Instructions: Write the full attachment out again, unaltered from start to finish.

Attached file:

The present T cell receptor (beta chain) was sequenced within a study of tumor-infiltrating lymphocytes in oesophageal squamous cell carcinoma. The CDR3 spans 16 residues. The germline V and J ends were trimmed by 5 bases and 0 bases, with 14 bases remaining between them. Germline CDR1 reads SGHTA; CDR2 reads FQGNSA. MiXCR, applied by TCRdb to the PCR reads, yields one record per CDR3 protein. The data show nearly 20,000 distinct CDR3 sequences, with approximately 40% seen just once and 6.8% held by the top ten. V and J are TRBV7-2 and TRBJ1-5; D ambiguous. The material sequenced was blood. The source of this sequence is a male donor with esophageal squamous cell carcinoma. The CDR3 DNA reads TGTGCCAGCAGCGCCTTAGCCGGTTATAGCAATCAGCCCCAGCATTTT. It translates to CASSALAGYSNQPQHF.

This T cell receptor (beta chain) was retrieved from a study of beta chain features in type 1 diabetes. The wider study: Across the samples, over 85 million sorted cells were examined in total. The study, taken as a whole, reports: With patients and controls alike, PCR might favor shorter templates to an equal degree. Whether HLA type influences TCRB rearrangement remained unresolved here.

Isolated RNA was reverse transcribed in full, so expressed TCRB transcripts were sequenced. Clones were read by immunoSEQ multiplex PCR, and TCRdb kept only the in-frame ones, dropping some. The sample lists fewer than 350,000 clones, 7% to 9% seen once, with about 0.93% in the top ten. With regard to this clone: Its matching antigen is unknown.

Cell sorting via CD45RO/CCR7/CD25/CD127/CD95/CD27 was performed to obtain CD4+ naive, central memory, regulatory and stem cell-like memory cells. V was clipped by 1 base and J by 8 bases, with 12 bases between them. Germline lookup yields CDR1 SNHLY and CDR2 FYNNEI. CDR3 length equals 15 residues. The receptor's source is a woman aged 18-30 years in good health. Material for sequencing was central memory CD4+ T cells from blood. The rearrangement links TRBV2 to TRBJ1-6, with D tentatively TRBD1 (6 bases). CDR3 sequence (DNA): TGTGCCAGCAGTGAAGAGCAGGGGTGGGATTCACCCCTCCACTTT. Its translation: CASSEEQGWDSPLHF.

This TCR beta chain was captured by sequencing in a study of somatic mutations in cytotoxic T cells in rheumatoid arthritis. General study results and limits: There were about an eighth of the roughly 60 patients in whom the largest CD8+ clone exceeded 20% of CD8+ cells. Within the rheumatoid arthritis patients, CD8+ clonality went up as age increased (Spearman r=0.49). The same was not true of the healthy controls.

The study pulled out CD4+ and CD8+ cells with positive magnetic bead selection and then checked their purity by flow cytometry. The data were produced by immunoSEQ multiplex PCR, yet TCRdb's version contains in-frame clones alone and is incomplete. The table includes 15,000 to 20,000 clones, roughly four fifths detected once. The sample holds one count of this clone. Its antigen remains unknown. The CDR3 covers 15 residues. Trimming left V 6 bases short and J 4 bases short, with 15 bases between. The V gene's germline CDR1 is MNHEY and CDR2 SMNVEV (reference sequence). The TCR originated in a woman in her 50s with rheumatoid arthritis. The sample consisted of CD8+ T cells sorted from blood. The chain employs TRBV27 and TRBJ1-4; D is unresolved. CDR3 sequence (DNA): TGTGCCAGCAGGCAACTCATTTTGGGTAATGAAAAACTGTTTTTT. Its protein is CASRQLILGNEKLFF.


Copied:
The present T cell receptor (beta chain) was sequenced within a study of tumor-infiltrating lymphocytes in oesophageal squamous cell carcinoma. The CDR3 spans 16 residues. The germline V and J ends were trimmed by 5 bases and 0 bases, with 14 bases remaining between them. Germline CDR1 reads SGHTA; CDR2 reads FQGNSA. MiXCR, applied by TCRdb to the PCR reads, yields one record per CDR3 protein. The data show nearly 20,000 distinct CDR3 sequences, with approximately 40% seen just once and 6.8% held by the top ten. V and J are TRBV7-2 and TRBJ1-5; D ambiguous. The material sequenced was blood. The source of this sequence is a male donor with esophageal squamous cell carcinoma. The CDR3 DNA reads TGTGCCAGCAGCGCCTTAGCCGGTTATAGCAATCAGCCCCAGCATTTT. It translates to CASSALAGYSNQPQHF.

This T cell receptor (beta chain) was retrieved from a study of beta chain features in type 1 diabetes. The wider study: Across the samples, over 85 million sorted cells were examined in total. The study, taken as a whole, reports: With patients and controls alike, PCR might favor shorter templates to an equal degree. Whether HLA type influences TCRB rearrangement remained unresolved here.

Isolated RNA was reverse transcribed in full, so expressed TCRB transcripts were sequenced. Clones were read by immunoSEQ multiplex PCR, and TCRdb kept only the in-frame ones, dropping some. The sample lists fewer than 350,000 clones, 7% to 9% seen once, with about 0.93% in the top ten. With regard to this clone: Its matching antigen is unknown.

Cell sorting via CD45RO/CCR7/CD25/CD127/CD95/CD27 was performed to obtain CD4+ naive, central memory, regulatory and stem cell-like memory cells. V was clipped by 1 base and J by 8 bases, with 12 bases between them. Germline lookup yields CDR1 SNHLY and CDR2 FYNNEI. CDR3 length equals 15 residues. The receptor's source is a woman aged 18-30 years in good health. Material for sequencing was central memory CD4+ T cells from blood. The rearrangement links TRBV2 to TRBJ1-6, with D tentatively TRBD1 (6 bases). CDR3 sequence (DNA): TGTGCCAGCAGTGAAGAGCAGGGGTGGGATTCACCCCTCCACTTT. Its translation: CASSEEQGWDSPLHF.

This TCR beta chain was captured by sequencing in a study of somatic mutations in cytotoxic T cells in rheumatoid arthritis. General study results and limits: There were about an eighth of the roughly 60 patients in whom the largest CD8+ clone exceeded 20% of CD8+ cells. Within the rheumatoid arthritis patients, CD8+ clonality went up as age increased (Spearman r=0.49). The same was not true of the healthy controls.

The study pulled out CD4+ and CD8+ cells with positive magnetic bead selection and then checked their purity by flow cytometry. The data were produced by immunoSEQ multiplex PCR, yet TCRdb's version contains in-frame clones alone and is incomplete. The table includes 15,000 to 20,000 clones, roughly four fifths detected once. The sample holds one count of this clone. Its antigen remains unknown. The CDR3 covers 15 residues. Trimming left V 6 bases short and J 4 bases short, with 15 bases between. The V gene's germline CDR1 is MNHEY and CDR2 SMNVEV (reference sequence). The TCR originated in a woman in her 50s with rheumatoid arthritis. The sample consisted of CD8+ T cells sorted from blood. The chain employs TRBV27 and TRBJ1-4; D is unresolved. CDR3 sequence (DNA): TGTGCCAGCAGGCAACTCATTTTGGGTAATGAAAAACTGTTTTTT. Its protein is CASRQLILGNEKLFF.